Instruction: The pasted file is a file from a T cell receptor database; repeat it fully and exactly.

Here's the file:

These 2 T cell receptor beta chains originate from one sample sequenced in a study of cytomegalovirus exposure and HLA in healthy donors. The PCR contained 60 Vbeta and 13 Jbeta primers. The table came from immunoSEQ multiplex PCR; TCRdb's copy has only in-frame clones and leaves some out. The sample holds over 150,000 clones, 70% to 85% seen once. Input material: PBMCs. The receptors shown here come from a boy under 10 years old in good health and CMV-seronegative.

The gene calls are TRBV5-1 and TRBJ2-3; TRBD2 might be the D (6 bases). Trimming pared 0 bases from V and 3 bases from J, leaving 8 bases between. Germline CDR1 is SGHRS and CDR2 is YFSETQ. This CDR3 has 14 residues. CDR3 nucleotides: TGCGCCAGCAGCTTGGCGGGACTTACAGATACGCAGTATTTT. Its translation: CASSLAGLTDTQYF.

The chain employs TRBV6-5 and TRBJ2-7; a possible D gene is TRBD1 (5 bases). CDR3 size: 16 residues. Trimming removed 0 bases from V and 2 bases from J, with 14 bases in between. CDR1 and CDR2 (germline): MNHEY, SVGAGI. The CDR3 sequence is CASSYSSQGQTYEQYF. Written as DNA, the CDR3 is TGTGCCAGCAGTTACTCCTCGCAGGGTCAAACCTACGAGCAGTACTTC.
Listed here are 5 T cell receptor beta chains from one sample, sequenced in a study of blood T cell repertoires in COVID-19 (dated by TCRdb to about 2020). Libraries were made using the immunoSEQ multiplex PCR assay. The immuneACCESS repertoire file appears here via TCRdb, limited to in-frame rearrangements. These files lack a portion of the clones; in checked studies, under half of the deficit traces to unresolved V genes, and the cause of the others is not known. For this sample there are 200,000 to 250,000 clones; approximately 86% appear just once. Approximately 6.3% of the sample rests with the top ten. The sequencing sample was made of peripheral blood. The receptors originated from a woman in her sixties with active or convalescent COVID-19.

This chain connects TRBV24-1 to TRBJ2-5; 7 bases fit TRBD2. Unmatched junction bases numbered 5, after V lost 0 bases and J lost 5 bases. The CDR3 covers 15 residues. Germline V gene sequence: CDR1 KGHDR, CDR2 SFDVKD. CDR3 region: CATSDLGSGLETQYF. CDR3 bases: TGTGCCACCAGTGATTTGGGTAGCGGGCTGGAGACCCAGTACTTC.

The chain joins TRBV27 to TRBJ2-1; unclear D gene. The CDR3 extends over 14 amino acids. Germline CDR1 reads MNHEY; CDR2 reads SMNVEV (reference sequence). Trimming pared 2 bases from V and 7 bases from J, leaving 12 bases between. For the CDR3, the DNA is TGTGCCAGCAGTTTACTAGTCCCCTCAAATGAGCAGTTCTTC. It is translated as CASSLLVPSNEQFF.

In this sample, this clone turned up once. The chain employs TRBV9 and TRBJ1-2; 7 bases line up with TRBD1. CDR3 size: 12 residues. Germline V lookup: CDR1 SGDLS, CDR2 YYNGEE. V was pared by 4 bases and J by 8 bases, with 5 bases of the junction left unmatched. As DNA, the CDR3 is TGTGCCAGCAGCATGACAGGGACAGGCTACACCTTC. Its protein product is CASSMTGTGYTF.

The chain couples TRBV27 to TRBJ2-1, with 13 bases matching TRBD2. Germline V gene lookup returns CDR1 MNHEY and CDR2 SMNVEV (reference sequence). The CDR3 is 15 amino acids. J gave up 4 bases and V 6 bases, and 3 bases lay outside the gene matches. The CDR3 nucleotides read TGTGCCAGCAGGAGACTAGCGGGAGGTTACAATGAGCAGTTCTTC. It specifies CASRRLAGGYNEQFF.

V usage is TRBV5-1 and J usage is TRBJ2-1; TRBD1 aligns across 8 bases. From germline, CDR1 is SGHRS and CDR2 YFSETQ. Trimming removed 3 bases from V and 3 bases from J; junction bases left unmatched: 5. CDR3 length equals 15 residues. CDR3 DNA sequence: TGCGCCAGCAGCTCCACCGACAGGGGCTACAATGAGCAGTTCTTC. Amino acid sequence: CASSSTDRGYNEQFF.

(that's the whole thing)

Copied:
These 2 T cell receptor beta chains originate from one sample sequenced in a study of cytomegalovirus exposure and HLA in healthy donors. The PCR contained 60 Vbeta and 13 Jbeta primers. The table came from immunoSEQ multiplex PCR; TCRdb's copy has only in-frame clones and leaves some out. The sample holds over 150,000 clones, 70% to 85% seen once. Input material: PBMCs. The receptors shown here come from a boy under 10 years old in good health and CMV-seronegative.

The gene calls are TRBV5-1 and TRBJ2-3; TRBD2 might be the D (6 bases). Trimming pared 0 bases from V and 3 bases from J, leaving 8 bases between. Germline CDR1 is SGHRS and CDR2 is YFSETQ. This CDR3 has 14 residues. CDR3 nucleotides: TGCGCCAGCAGCTTGGCGGGACTTACAGATACGCAGTATTTT. Its translation: CASSLAGLTDTQYF.

The chain employs TRBV6-5 and TRBJ2-7; a possible D gene is TRBD1 (5 bases). CDR3 size: 16 residues. Trimming removed 0 bases from V and 2 bases from J, with 14 bases in between. CDR1 and CDR2 (germline): MNHEY, SVGAGI. The CDR3 sequence is CASSYSSQGQTYEQYF. Written as DNA, the CDR3 is TGTGCCAGCAGTTACTCCTCGCAGGGTCAAACCTACGAGCAGTACTTC.
Listed here are 5 T cell receptor beta chains from one sample, sequenced in a study of blood T cell repertoires in COVID-19 (dated by TCRdb to about 2020). Libraries were made using the immunoSEQ multiplex PCR assay. The immuneACCESS repertoire file appears here via TCRdb, limited to in-frame rearrangements. These files lack a portion of the clones; in checked studies, under half of the deficit traces to unresolved V genes, and the cause of the others is not known. For this sample there are 200,000 to 250,000 clones; approximately 86% appear just once. Approximately 6.3% of the sample rests with the top ten. The sequencing sample was made of peripheral blood. The receptors originated from a woman in her sixties with active or convalescent COVID-19.

This chain connects TRBV24-1 to TRBJ2-5; 7 bases fit TRBD2. Unmatched junction bases numbered 5, after V lost 0 bases and J lost 5 bases. The CDR3 covers 15 residues. Germline V gene sequence: CDR1 KGHDR, CDR2 SFDVKD. CDR3 region: CATSDLGSGLETQYF. CDR3 bases: TGTGCCACCAGTGATTTGGGTAGCGGGCTGGAGACCCAGTACTTC.

The chain joins TRBV27 to TRBJ2-1; unclear D gene. The CDR3 extends over 14 amino acids. Germline CDR1 reads MNHEY; CDR2 reads SMNVEV (reference sequence). Trimming pared 2 bases from V and 7 bases from J, leaving 12 bases between. For the CDR3, the DNA is TGTGCCAGCAGTTTACTAGTCCCCTCAAATGAGCAGTTCTTC. It is translated as CASSLLVPSNEQFF.

In this sample, this clone turned up once. The chain employs TRBV9 and TRBJ1-2; 7 bases line up with TRBD1. CDR3 size: 12 residues. Germline V lookup: CDR1 SGDLS, CDR2 YYNGEE. V was pared by 4 bases and J by 8 bases, with 5 bases of the junction left unmatched. As DNA, the CDR3 is TGTGCCAGCAGCATGACAGGGACAGGCTACACCTTC. Its protein product is CASSMTGTGYTF.

The chain couples TRBV27 to TRBJ2-1, with 13 bases matching TRBD2. Germline V gene lookup returns CDR1 MNHEY and CDR2 SMNVEV (reference sequence). The CDR3 is 15 amino acids. J gave up 4 bases and V 6 bases, and 3 bases lay outside the gene matches. The CDR3 nucleotides read TGTGCCAGCAGGAGACTAGCGGGAGGTTACAATGAGCAGTTCTTC. It specifies CASRRLAGGYNEQFF.

V usage is TRBV5-1 and J usage is TRBJ2-1; TRBD1 aligns across 8 bases. From germline, CDR1 is SGHRS and CDR2 YFSETQ. Trimming removed 3 bases from V and 3 bases from J; junction bases left unmatched: 5. CDR3 length equals 15 residues. CDR3 DNA sequence: TGCGCCAGCAGCTCCACCGACAGGGGCTACAATGAGCAGTTCTTC. Amino acid sequence: CASSSTDRGYNEQFF.